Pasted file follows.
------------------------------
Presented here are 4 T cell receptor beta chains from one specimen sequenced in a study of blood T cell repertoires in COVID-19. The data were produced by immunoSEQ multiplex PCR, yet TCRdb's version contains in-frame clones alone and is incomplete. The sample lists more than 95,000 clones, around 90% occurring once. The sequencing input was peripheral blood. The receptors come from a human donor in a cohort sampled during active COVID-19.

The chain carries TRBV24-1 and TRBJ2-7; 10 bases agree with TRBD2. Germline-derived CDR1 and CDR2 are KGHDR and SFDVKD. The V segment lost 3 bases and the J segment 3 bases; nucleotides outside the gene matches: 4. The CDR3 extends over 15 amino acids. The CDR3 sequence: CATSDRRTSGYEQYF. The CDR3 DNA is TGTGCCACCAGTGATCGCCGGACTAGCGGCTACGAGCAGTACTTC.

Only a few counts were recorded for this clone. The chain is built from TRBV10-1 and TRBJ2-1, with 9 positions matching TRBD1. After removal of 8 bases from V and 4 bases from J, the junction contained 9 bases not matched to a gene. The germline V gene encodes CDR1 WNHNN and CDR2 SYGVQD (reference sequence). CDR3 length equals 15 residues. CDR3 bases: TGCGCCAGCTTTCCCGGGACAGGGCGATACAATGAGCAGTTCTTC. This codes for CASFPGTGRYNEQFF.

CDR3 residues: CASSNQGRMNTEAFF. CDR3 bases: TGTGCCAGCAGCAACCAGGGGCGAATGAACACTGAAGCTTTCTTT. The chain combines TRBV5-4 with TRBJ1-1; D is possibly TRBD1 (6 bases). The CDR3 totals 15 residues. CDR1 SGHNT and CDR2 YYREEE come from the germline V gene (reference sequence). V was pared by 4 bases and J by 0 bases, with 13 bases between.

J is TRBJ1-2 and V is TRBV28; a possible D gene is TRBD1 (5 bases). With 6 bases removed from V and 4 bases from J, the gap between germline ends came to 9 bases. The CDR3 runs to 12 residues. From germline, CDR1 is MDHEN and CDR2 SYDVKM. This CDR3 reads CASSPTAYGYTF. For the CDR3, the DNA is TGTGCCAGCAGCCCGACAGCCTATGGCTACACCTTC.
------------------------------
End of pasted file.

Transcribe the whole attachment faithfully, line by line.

Presented here are 4 T cell receptor beta chains from one specimen sequenced in a study of blood T cell repertoires in COVID-19. The data were produced by immunoSEQ multiplex PCR, yet TCRdb's version contains in-frame clones alone and is incomplete. The sample lists more than 95,000 clones, around 90% occurring once. The sequencing input was peripheral blood. The receptors come from a human donor in a cohort sampled during active COVID-19.

The chain carries TRBV24-1 and TRBJ2-7; 10 bases agree with TRBD2. Germline-derived CDR1 and CDR2 are KGHDR and SFDVKD. The V segment lost 3 bases and the J segment 3 bases; nucleotides outside the gene matches: 4. The CDR3 extends over 15 amino acids. The CDR3 sequence: CATSDRRTSGYEQYF. The CDR3 DNA is TGTGCCACCAGTGATCGCCGGACTAGCGGCTACGAGCAGTACTTC.

Only a few counts were recorded for this clone. The chain is built from TRBV10-1 and TRBJ2-1, with 9 positions matching TRBD1. After removal of 8 bases from V and 4 bases from J, the junction contained 9 bases not matched to a gene. The germline V gene encodes CDR1 WNHNN and CDR2 SYGVQD (reference sequence). CDR3 length equals 15 residues. CDR3 bases: TGCGCCAGCTTTCCCGGGACAGGGCGATACAATGAGCAGTTCTTC. This codes for CASFPGTGRYNEQFF.

CDR3 residues: CASSNQGRMNTEAFF. CDR3 bases: TGTGCCAGCAGCAACCAGGGGCGAATGAACACTGAAGCTTTCTTT. The chain combines TRBV5-4 with TRBJ1-1; D is possibly TRBD1 (6 bases). The CDR3 totals 15 residues. CDR1 SGHNT and CDR2 YYREEE come from the germline V gene (reference sequence). V was pared by 4 bases and J by 0 bases, with 13 bases between.

J is TRBJ1-2 and V is TRBV28; a possible D gene is TRBD1 (5 bases). With 6 bases removed from V and 4 bases from J, the gap between germline ends came to 9 bases. The CDR3 runs to 12 residues. From germline, CDR1 is MDHEN and CDR2 SYDVKM. This CDR3 reads CASSPTAYGYTF. For the CDR3, the DNA is TGTGCCAGCAGCCCGACAGCCTATGGCTACACCTTC.